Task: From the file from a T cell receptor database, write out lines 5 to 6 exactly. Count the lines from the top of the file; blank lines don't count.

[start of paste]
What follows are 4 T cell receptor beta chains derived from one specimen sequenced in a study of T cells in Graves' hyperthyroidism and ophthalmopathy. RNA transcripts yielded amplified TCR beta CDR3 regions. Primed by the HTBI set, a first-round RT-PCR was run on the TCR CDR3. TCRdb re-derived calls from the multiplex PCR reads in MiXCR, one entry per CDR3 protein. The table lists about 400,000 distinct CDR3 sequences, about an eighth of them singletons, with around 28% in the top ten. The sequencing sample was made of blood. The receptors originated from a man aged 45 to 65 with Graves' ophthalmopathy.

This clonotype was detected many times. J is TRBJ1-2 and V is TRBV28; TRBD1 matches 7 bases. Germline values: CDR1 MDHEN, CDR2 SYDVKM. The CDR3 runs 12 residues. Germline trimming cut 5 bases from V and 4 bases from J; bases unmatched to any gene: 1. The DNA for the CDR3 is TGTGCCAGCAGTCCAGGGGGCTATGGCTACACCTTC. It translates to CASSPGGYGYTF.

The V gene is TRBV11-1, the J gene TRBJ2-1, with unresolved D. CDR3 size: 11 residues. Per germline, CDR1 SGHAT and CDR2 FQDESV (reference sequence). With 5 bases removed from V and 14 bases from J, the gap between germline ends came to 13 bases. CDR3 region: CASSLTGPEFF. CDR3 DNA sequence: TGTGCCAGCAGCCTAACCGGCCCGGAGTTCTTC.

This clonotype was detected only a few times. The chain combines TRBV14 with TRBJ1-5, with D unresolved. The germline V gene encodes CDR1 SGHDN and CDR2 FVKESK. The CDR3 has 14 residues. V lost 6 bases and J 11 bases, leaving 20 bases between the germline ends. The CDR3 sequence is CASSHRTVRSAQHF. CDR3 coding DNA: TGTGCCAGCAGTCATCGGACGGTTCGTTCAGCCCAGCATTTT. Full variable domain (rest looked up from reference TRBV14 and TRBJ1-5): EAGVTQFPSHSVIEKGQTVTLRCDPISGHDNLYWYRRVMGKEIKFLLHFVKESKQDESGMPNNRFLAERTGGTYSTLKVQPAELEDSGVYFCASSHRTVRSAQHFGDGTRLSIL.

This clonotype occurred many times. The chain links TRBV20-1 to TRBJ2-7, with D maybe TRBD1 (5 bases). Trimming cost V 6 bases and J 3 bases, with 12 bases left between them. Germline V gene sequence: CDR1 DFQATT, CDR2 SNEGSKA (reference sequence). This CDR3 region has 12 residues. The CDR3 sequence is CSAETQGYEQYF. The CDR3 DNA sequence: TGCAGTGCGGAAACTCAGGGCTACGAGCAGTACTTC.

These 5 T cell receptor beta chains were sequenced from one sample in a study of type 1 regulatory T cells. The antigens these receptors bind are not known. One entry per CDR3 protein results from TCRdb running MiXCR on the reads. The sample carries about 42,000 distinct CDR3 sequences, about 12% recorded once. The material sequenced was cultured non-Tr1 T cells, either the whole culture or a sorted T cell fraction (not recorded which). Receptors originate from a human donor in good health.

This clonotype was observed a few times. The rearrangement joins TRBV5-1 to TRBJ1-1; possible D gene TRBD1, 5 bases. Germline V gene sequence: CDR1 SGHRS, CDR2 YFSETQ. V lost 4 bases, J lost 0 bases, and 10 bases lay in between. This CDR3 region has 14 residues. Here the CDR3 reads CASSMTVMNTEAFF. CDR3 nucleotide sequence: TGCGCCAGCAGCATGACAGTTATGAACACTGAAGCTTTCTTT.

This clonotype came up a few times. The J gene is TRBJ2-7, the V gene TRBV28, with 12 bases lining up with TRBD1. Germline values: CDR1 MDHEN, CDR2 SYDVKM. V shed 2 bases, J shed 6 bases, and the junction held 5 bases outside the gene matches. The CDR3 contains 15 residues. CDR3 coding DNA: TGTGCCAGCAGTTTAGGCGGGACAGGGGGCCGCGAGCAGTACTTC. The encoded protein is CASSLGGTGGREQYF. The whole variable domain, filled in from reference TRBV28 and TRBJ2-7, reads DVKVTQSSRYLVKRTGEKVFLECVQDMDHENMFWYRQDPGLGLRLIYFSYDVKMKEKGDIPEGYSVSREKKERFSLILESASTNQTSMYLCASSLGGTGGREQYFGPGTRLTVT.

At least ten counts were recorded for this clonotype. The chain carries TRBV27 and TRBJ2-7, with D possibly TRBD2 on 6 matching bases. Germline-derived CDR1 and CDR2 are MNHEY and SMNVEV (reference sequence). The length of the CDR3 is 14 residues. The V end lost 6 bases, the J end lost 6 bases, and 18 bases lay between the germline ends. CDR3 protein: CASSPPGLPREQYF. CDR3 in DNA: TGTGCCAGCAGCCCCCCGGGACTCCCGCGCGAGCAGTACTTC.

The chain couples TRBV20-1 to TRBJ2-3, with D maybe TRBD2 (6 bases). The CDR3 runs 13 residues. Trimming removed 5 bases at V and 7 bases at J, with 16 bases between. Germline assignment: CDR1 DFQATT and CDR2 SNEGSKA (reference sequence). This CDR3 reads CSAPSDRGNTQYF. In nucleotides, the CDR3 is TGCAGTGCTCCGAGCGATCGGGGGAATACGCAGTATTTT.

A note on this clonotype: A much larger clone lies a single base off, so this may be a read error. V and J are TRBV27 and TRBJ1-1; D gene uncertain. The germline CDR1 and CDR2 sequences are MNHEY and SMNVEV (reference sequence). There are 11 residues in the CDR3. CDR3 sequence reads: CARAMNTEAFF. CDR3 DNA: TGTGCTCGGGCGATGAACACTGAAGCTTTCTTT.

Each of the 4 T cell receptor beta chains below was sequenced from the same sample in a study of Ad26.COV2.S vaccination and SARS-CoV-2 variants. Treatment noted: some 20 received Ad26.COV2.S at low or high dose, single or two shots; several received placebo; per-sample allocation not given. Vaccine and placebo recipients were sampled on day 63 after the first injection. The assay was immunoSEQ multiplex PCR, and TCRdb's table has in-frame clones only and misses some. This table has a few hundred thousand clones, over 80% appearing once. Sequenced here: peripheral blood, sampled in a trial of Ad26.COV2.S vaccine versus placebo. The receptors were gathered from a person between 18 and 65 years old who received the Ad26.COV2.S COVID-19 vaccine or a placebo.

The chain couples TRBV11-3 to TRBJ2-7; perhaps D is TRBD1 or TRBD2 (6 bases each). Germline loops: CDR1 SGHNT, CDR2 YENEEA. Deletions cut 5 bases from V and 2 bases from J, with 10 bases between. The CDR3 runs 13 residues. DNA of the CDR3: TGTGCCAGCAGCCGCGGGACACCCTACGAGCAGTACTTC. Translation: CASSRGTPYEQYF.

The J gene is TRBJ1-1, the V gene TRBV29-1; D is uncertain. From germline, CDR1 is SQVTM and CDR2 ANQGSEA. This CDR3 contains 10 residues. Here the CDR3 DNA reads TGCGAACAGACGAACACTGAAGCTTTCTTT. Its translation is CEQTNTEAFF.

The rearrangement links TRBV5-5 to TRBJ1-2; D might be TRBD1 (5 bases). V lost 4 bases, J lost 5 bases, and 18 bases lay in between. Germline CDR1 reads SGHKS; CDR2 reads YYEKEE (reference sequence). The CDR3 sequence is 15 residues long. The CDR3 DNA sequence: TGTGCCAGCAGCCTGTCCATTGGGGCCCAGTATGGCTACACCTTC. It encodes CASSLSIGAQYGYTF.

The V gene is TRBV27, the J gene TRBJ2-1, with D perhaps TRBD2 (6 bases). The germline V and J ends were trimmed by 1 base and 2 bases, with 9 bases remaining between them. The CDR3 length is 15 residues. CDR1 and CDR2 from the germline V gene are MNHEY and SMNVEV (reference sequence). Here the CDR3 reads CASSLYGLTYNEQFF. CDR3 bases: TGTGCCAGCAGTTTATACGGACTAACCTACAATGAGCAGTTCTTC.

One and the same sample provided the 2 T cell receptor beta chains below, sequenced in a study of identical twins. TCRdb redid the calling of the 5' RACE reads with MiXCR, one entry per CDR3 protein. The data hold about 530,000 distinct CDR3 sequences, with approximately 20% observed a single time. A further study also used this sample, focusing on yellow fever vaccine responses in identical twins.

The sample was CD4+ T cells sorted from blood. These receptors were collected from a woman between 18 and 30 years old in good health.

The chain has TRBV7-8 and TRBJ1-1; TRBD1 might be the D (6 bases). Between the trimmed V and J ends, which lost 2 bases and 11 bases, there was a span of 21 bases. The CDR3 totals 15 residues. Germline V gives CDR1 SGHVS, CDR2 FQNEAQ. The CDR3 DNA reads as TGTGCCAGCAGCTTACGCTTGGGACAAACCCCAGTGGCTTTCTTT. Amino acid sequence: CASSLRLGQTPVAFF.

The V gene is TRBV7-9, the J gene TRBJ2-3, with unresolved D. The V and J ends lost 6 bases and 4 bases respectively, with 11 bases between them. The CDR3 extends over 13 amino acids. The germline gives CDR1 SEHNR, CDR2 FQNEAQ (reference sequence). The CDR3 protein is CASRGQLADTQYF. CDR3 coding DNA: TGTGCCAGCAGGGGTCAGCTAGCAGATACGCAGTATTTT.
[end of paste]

This clonotype occurred many times. The chain links TRBV20-1 to TRBJ2-7, with D maybe TRBD1 (5 bases). Trimming cost V 6 bases and J 3 bases, with 12 bases left between them. Germline V gene sequence: CDR1 DFQATT, CDR2 SNEGSKA (reference sequence). This CDR3 region has 12 residues. The CDR3 sequence is CSAETQGYEQYF. The CDR3 DNA sequence: TGCAGTGCGGAAACTCAGGGCTACGAGCAGTACTTC.

These 5 T cell receptor beta chains were sequenced from one sample in a study of type 1 regulatory T cells. The antigens these receptors bind are not known. One entry per CDR3 protein results from TCRdb running MiXCR on the reads. The sample carries about 42,000 distinct CDR3 sequences, about 12% recorded once. The material sequenced was cultured non-Tr1 T cells, either the whole culture or a sorted T cell fraction (not recorded which). Receptors originate from a human donor in good health.